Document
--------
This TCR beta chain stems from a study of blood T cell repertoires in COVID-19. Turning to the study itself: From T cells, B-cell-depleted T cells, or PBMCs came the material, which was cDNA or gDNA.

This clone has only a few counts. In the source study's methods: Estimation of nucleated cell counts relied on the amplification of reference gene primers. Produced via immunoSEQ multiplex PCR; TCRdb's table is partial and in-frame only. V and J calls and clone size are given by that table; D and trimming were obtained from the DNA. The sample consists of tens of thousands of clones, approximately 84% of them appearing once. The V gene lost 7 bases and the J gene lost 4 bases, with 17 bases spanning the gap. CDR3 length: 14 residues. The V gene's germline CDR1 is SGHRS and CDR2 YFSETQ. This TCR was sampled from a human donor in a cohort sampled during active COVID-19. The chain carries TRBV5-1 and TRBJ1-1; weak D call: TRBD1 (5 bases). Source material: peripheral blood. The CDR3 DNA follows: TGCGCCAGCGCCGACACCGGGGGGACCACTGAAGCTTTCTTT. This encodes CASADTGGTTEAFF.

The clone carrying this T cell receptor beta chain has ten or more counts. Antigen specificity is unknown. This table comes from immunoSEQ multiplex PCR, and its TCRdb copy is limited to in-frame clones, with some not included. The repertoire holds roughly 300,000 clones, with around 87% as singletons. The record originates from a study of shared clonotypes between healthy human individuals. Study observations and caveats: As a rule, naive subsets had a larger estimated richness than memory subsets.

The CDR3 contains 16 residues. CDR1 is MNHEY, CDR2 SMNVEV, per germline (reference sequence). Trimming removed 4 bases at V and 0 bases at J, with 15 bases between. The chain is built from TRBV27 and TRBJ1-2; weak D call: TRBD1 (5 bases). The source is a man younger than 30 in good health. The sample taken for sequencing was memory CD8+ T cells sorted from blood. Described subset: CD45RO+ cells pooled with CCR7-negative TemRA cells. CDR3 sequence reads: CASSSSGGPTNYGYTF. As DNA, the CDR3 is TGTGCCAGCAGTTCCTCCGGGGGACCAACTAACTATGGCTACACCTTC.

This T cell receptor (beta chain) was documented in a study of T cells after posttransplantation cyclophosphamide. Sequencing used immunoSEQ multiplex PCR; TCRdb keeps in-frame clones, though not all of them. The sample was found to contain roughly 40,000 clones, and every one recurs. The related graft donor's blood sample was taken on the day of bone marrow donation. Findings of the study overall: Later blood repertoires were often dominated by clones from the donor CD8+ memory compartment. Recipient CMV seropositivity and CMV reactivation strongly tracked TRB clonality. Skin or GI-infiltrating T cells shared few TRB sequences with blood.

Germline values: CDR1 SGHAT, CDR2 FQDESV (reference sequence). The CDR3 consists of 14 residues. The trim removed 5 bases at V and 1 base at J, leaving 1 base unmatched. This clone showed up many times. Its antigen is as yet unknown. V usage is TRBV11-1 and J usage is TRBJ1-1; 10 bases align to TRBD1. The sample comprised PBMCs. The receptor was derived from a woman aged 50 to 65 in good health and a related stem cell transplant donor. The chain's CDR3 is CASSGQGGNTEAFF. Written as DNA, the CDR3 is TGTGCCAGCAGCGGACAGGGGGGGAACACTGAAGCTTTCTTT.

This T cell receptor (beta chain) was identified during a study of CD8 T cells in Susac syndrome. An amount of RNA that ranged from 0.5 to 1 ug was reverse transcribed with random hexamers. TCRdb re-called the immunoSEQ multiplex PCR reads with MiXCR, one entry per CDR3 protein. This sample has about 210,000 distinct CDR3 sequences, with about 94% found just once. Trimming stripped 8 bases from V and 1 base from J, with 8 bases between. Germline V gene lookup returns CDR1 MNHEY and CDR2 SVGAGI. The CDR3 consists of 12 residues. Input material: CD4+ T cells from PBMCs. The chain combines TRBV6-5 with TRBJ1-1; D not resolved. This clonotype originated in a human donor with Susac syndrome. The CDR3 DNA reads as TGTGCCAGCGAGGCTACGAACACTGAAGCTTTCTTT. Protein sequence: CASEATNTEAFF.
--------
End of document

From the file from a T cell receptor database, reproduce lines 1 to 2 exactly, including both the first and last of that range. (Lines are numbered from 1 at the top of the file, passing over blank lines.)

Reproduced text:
This TCR beta chain stems from a study of blood T cell repertoires in COVID-19. Turning to the study itself: From T cells, B-cell-depleted T cells, or PBMCs came the material, which was cDNA or gDNA.

This clone has only a few counts. In the source study's methods: Estimation of nucleated cell counts relied on the amplification of reference gene primers. Produced via immunoSEQ multiplex PCR; TCRdb's table is partial and in-frame only. V and J calls and clone size are given by that table; D and trimming were obtained from the DNA. The sample consists of tens of thousands of clones, approximately 84% of them appearing once. The V gene lost 7 bases and the J gene lost 4 bases, with 17 bases spanning the gap. CDR3 length: 14 residues. The V gene's germline CDR1 is SGHRS and CDR2 YFSETQ. This TCR was sampled from a human donor in a cohort sampled during active COVID-19. The chain carries TRBV5-1 and TRBJ1-1; weak D call: TRBD1 (5 bases). Source material: peripheral blood. The CDR3 DNA follows: TGCGCCAGCGCCGACACCGGGGGGACCACTGAAGCTTTCTTT. This encodes CASADTGGTTEAFF.